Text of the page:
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Unhandled exception in GHIElectronics.NETMF.W5100.dll


I have a simple application that tries to create a TCP server socket to listen for connections. The code is:

using System;
using System.Threading;
using Microsoft.SPOT;
using Microsoft.SPOT.Hardware;
using Microsoft.SPOT.Net;

using GHIElectronics.NETMF.Hardware;
using GHIElectronics.NETMF.FEZ;
using GHIElectronics.NETMF.Net;
using GHIElectronics.NETMF.Net.Sockets;
using GHIElectronics.NETMF.Net.NetworkInformation;

using Socket = GHIElectronics.NETMF.Net.Sockets.Socket;
namespace FEZ_Cobra_Console_Application1
    public class Program
        public static void Main()
            const Int32 c_port = 80;

            byte[] ip = { 192, 168, 1, 165 };
            byte[] subnet = { 255, 255, 255, 0 };
            byte[] gateway = { 192, 168, 1, 1 };
            byte[] mac = { 0x00, 0x21, 0x03, 0x80, 0x15, 0xE6 };
            NetworkInterface.EnableStaticIP(ip, subnet, gateway, mac);
            NetworkInterface.EnableStaticDns(new byte[] { 192, 168, 0, 1 });

            Socket server = new Socket(AddressFamily.InterNetwork,
            SocketType.Stream, ProtocolType.Tcp);
            IPEndPoint localEndPoint = new IPEndPoint(IPAddress.Any, c_port);



When I execute the code I get an exception on the following line:

            NetworkInterface.EnableStaticIP(ip, subnet, gateway, mac);

The exception is:

Can anyone explain why I am getting this exception?



Why are you using W5100 DLL? That is only needed when using USBizi-devices that needs W5100 to run networking.

You have full blown socket support on your FEZ Cobra and you do not need that DLL.

Both, USBizi and EMX have the same interface so they both run the same socket code. It is just that larger devices run the full NET version (which is what you need) and smaller devices run the GHI version, w5100 (which you do not need)


Okay, I removed the reference to the W5100 DLL.

Since you indicated that the Cobra has fill blown socket support I attempted to setup an application similar to one I already use in regular .NET but there doesn’t seem to be assemblies for “System.Net” or “System.Net.Sockets”. I can’t find any reference to a socket anywhere in the NETMF.

All I am attempting to build here is a simple TCP server that listens for a client to connect and exchange data with.

Any suggestions?



There are TCP and HTTP (server and client) examples that ship with NETMF SDK from Microsoft.

Look in your “my document” folder and you should see them

For example C:\Users\Gus Issa\Documents\Microsoft .NET Micro Framework 4.1\Samples

You can run the examples on the PC emulator first then then try them on cobra as well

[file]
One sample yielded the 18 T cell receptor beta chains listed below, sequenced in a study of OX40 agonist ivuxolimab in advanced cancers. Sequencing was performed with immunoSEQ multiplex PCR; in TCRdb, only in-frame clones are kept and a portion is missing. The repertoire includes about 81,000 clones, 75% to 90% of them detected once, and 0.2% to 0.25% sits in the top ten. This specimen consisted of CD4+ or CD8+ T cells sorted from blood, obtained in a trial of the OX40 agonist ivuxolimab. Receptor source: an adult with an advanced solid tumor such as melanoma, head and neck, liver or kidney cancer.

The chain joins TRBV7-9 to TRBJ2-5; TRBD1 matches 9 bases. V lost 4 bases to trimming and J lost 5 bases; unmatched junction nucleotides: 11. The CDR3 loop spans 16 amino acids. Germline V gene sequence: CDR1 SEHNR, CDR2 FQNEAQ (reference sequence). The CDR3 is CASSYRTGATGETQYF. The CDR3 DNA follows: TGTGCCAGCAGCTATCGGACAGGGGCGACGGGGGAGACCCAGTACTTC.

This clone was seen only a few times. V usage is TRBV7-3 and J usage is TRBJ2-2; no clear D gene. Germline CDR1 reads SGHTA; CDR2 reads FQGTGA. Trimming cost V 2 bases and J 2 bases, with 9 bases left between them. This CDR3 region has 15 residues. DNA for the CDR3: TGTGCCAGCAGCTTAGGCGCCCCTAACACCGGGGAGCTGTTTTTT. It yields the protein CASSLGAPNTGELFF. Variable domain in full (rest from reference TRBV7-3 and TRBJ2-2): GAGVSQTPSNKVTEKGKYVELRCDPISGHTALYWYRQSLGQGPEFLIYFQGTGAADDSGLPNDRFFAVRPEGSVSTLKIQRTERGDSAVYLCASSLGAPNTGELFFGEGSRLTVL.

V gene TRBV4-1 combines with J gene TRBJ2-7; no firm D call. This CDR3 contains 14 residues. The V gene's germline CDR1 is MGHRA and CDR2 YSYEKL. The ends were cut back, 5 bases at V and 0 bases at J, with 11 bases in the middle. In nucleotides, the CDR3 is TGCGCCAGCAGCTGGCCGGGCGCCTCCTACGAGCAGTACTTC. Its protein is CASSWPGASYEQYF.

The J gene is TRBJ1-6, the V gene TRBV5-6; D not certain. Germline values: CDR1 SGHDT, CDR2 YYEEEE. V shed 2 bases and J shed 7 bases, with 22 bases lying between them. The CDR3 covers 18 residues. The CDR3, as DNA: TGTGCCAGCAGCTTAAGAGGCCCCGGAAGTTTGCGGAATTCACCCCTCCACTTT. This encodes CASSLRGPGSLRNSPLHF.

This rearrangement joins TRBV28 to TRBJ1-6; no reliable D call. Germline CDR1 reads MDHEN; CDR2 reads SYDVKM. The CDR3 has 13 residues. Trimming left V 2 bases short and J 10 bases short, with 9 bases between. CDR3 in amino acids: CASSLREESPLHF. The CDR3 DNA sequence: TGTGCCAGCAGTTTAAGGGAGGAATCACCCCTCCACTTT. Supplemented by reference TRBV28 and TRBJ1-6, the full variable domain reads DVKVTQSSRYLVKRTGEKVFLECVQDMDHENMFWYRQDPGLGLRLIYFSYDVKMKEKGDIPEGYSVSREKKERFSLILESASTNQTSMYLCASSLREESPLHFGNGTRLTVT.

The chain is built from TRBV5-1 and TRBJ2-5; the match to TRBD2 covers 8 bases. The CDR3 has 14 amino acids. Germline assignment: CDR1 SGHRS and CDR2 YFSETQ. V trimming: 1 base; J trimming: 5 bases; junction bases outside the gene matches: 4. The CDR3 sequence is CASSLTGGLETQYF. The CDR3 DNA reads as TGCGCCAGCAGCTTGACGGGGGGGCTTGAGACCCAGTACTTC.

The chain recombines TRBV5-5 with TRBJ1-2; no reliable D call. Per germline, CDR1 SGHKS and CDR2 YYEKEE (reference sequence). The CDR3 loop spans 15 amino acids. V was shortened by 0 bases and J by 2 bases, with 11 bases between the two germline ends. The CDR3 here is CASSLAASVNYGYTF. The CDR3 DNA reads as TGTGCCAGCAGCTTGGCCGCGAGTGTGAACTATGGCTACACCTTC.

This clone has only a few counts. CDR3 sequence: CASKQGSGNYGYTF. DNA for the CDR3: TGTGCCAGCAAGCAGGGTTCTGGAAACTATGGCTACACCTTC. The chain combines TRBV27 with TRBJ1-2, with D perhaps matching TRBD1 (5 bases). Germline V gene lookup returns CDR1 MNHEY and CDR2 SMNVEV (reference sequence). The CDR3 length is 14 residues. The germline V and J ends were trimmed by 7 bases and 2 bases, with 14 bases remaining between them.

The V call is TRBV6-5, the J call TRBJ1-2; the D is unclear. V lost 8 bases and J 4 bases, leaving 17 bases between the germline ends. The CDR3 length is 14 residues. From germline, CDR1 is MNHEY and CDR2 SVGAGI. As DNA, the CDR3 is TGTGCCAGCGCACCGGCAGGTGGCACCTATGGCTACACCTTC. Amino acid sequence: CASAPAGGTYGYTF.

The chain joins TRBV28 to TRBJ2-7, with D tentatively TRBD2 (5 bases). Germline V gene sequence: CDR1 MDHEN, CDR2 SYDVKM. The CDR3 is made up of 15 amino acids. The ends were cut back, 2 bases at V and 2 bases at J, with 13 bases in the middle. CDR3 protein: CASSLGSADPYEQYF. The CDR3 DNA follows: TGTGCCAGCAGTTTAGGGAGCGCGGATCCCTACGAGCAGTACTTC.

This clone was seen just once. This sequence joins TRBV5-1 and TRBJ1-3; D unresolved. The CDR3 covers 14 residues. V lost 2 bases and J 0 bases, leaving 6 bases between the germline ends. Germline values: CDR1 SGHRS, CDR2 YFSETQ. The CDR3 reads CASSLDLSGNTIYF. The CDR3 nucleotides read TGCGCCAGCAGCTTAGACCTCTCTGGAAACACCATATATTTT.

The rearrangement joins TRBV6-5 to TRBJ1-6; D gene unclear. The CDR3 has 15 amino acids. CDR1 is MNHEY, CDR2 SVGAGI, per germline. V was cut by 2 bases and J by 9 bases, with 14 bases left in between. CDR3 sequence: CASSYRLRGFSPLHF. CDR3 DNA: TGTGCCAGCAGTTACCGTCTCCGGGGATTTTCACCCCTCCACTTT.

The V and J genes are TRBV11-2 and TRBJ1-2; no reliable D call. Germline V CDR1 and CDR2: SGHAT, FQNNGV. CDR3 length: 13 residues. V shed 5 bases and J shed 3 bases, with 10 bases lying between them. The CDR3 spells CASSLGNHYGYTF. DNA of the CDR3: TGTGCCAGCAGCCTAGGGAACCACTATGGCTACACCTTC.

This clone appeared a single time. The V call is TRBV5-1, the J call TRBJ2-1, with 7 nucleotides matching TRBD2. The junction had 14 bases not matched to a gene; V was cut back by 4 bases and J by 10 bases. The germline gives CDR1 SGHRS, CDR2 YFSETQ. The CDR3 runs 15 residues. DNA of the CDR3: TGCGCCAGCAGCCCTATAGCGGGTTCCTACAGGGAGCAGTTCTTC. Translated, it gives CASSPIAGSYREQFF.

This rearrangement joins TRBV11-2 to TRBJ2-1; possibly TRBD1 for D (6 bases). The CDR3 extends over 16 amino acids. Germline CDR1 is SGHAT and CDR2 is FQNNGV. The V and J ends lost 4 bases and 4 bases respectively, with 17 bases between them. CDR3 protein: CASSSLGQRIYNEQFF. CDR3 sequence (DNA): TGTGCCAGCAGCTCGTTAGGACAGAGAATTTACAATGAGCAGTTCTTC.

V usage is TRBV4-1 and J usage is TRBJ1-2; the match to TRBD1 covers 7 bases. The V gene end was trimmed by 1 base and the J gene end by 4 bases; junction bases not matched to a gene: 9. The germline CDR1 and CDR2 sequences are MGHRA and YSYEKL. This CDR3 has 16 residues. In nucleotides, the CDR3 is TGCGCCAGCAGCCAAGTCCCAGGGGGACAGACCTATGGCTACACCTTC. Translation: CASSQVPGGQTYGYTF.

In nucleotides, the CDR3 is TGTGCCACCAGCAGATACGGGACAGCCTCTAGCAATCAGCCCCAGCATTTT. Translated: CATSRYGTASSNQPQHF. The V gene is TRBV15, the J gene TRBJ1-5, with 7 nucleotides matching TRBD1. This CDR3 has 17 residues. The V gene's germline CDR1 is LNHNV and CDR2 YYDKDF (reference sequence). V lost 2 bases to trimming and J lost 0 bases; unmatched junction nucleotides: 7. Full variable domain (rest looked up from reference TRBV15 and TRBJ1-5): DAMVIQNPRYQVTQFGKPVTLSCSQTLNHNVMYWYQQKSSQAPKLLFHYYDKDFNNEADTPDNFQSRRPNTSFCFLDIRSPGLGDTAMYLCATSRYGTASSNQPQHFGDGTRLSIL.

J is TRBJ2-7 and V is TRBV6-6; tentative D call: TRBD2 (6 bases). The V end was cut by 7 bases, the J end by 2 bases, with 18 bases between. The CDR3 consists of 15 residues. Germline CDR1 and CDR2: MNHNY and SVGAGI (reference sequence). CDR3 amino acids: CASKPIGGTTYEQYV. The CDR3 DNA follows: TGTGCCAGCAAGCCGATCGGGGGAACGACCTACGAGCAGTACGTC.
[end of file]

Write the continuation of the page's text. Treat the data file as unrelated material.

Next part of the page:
…let me know if you got it to work


Hi Gus,

Thank you so much for pointing me to the Microsoft sample directory! It’s exactly what I have been looking for ;D

With knowledge of where the samples are I won’t be asking so many dumb questions :-[

I looked at the TCP server example and it did not take long for me to realize that I needed a reference to System in the project references!

I will do some testing tomorrow and let you know how it goes.



Please note that the program will end. You should at least go into a loop and issue Accept methods against the socket.

The Listen method is not blocking. It just defines the length of the incoming call queue.


Hi Gus,

I got the TCP server to run properly and it now exchanges data with my PC using TCP. :smiley:

Do you know of any way to detect when a socket is no longer connected (i.e. the PC end disconnects)? The Microsoft help for the Socket class indicates there is a property named “Connected” but this property doesn’t appear to be available in NETMF.



I do not know myself…maybe others can help…


Thanks Gus…

I found a way to detect disconnect although it’s a bit ugly. If I try to send data to a socket that has disconnected an exception is thrown. So my code can periodically try to send data and if the exception occurs I will know the connection was lost.

Does anyone know of a better way to handle this?



Knowing when a remote socket has been terminated abnormally is one of the difficulties of TCP/IP.

If the remote socket is closed cleanly, by an actual close method, you will usually get a completed read with a length of zero.

But, if the close is not clean, such as when the power is pull on the remote, the fun starts.

To get to the answer quickly, send a heartbeat, as you have done, is the answer.

There an internal heartbeat available, on some operating systems, which will determine when the remote has been abnormally closed. But, the timing of this feature varies, and whether it is turned on or off by default varies.

Some versions of windows have it turned on by default, but the heartbeat period is two hours.

I doubt MF has this feature.

So… heartbeat be the answer.


I see you’re using port 80, so you probably want to create a HTTP server.

You can use the HttpListener class to handle requests. I’ve created a WebServer class that’s based on that HttpListener class. You can find the source at


Thanks for the replies Mike and Wouter Huysentruit :slight_smile:

The port 80 thing is old. I’m actually using port 9760 now.

I implemented the heartbeat and it works okay.